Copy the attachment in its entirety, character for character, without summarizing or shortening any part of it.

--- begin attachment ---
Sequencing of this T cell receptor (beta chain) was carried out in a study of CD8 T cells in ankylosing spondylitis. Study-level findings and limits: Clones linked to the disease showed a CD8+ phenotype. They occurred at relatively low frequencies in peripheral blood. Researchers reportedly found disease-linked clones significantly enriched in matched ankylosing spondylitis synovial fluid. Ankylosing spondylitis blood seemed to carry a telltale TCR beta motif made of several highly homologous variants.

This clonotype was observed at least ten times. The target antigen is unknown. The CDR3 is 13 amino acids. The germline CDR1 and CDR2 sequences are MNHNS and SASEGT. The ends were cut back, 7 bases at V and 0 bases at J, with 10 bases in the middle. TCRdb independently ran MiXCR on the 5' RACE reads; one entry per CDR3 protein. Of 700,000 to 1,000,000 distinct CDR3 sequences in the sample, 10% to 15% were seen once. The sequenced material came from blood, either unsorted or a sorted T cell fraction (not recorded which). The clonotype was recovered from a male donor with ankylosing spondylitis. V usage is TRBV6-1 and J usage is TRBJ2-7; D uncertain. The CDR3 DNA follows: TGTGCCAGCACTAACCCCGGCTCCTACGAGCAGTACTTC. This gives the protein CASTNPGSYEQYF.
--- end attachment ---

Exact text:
Sequencing of this T cell receptor (beta chain) was carried out in a study of CD8 T cells in ankylosing spondylitis. Study-level findings and limits: Clones linked to the disease showed a CD8+ phenotype. They occurred at relatively low frequencies in peripheral blood. Researchers reportedly found disease-linked clones significantly enriched in matched ankylosing spondylitis synovial fluid. Ankylosing spondylitis blood seemed to carry a telltale TCR beta motif made of several highly homologous variants.

This clonotype was observed at least ten times. The target antigen is unknown. The CDR3 is 13 amino acids. The germline CDR1 and CDR2 sequences are MNHNS and SASEGT. The ends were cut back, 7 bases at V and 0 bases at J, with 10 bases in the middle. TCRdb independently ran MiXCR on the 5' RACE reads; one entry per CDR3 protein. Of 700,000 to 1,000,000 distinct CDR3 sequences in the sample, 10% to 15% were seen once. The sequenced material came from blood, either unsorted or a sorted T cell fraction (not recorded which). The clonotype was recovered from a male donor with ankylosing spondylitis. V usage is TRBV6-1 and J usage is TRBJ2-7; D uncertain. The CDR3 DNA follows: TGTGCCAGCACTAACCCCGGCTCCTACGAGCAGTACTTC. This gives the protein CASTNPGSYEQYF.